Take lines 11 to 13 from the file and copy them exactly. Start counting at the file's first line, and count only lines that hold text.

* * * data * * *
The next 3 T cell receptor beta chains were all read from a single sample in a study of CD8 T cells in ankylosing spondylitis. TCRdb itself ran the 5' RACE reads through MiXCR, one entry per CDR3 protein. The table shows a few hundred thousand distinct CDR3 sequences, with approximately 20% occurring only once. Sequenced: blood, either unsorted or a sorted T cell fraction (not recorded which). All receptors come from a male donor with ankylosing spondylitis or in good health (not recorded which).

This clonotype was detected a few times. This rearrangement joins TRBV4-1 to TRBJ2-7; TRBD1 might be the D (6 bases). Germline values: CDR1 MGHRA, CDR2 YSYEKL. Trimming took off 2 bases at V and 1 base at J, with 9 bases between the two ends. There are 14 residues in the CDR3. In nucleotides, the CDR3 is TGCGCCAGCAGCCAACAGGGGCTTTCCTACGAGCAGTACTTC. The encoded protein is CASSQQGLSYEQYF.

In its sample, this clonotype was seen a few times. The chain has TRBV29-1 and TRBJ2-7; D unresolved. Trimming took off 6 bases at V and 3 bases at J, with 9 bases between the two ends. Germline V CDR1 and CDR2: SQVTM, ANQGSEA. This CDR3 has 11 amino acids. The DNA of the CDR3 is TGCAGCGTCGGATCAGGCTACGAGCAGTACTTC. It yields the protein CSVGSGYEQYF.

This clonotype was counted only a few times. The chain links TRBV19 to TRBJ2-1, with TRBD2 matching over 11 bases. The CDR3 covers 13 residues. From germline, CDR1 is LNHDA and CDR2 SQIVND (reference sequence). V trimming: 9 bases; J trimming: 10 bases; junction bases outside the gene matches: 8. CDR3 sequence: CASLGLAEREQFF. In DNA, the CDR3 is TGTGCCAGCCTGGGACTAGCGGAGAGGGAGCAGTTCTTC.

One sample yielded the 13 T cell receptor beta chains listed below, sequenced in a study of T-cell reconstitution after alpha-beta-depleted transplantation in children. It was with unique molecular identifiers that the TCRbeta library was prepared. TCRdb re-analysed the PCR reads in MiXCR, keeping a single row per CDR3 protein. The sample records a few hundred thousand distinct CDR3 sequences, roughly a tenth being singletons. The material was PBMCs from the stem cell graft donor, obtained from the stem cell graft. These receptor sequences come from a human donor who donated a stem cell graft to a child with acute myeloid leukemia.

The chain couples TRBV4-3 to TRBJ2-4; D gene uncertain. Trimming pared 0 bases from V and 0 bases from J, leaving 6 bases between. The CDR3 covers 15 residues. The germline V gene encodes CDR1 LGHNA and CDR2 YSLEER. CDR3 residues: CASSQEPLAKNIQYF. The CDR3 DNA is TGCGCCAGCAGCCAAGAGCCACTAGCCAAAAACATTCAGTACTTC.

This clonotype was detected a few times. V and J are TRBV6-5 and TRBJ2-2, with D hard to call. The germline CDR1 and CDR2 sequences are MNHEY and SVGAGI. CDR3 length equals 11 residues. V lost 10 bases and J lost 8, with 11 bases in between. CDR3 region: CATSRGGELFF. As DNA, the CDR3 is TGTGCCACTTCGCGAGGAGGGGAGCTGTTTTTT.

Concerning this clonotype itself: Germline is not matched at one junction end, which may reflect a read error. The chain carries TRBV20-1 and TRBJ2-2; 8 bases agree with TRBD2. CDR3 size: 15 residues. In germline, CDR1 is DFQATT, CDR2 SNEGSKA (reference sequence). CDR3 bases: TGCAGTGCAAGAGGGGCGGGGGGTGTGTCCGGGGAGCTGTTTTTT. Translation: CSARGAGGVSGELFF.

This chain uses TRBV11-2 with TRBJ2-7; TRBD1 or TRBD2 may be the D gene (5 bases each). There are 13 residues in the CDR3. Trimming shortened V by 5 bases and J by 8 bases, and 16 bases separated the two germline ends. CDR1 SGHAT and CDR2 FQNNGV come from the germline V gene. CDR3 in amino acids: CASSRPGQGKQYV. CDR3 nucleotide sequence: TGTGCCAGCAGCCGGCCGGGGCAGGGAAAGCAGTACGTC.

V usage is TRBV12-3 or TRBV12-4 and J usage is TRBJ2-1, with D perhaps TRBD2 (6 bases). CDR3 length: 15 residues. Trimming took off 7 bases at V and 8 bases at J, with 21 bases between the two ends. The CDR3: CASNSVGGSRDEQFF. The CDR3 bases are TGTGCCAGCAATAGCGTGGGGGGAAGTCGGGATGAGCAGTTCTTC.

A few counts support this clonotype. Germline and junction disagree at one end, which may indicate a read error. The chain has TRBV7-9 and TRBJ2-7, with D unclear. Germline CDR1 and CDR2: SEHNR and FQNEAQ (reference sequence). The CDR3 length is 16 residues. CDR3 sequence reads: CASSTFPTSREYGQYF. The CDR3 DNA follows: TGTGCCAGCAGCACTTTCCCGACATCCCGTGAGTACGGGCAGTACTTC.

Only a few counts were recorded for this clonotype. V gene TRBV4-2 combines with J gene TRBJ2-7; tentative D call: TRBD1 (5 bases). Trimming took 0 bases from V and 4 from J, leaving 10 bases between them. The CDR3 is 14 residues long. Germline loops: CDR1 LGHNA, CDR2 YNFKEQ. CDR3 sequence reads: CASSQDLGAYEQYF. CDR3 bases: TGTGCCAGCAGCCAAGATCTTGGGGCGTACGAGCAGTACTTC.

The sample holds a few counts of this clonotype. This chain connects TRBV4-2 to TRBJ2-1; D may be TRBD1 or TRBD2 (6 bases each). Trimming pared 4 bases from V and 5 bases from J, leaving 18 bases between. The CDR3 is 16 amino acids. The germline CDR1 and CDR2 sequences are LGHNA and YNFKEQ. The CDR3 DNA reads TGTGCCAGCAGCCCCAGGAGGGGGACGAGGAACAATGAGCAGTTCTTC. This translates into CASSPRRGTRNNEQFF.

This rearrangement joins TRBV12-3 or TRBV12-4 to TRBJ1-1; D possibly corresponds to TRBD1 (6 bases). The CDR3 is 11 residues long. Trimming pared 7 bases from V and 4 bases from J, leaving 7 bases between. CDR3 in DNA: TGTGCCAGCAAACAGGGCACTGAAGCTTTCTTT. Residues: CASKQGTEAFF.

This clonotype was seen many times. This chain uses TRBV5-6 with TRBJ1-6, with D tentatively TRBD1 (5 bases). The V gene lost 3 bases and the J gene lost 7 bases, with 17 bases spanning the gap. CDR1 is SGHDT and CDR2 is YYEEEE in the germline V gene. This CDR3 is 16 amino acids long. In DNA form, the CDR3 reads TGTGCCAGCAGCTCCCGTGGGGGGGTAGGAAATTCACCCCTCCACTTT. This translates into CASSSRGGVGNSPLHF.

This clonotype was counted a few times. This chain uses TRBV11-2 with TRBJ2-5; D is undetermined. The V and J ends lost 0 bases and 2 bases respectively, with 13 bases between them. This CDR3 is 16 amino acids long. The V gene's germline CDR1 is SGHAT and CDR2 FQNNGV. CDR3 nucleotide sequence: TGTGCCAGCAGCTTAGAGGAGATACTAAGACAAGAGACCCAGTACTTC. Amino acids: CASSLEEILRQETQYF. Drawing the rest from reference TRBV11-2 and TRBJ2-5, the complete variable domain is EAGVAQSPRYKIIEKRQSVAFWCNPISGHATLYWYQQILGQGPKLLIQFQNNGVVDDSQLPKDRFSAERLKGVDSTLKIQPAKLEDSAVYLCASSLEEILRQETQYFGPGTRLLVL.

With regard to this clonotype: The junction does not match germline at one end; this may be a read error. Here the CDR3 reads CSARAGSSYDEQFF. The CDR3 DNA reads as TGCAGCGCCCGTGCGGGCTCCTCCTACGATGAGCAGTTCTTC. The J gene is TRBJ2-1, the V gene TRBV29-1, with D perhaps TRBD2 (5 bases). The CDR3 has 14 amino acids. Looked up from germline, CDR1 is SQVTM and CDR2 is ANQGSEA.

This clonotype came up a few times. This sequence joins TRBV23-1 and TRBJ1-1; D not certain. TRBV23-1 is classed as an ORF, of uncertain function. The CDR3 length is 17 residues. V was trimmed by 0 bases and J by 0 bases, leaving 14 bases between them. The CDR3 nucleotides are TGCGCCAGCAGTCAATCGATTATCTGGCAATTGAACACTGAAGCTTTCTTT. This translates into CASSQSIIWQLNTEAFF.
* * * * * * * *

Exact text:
A few counts support this clonotype. Germline and junction disagree at one end, which may indicate a read error. The chain has TRBV7-9 and TRBJ2-7, with D unclear. Germline CDR1 and CDR2: SEHNR and FQNEAQ (reference sequence). The CDR3 length is 16 residues. CDR3 sequence reads: CASSTFPTSREYGQYF. The CDR3 DNA follows: TGTGCCAGCAGCACTTTCCCGACATCCCGTGAGTACGGGCAGTACTTC.

Only a few counts were recorded for this clonotype. V gene TRBV4-2 combines with J gene TRBJ2-7; tentative D call: TRBD1 (5 bases). Trimming took 0 bases from V and 4 from J, leaving 10 bases between them. The CDR3 is 14 residues long. Germline loops: CDR1 LGHNA, CDR2 YNFKEQ. CDR3 sequence reads: CASSQDLGAYEQYF. CDR3 bases: TGTGCCAGCAGCCAAGATCTTGGGGCGTACGAGCAGTACTTC.

The sample holds a few counts of this clonotype. This chain connects TRBV4-2 to TRBJ2-1; D may be TRBD1 or TRBD2 (6 bases each). Trimming pared 4 bases from V and 5 bases from J, leaving 18 bases between. The CDR3 is 16 amino acids. The germline CDR1 and CDR2 sequences are LGHNA and YNFKEQ. The CDR3 DNA reads TGTGCCAGCAGCCCCAGGAGGGGGACGAGGAACAATGAGCAGTTCTTC. This translates into CASSPRRGTRNNEQFF.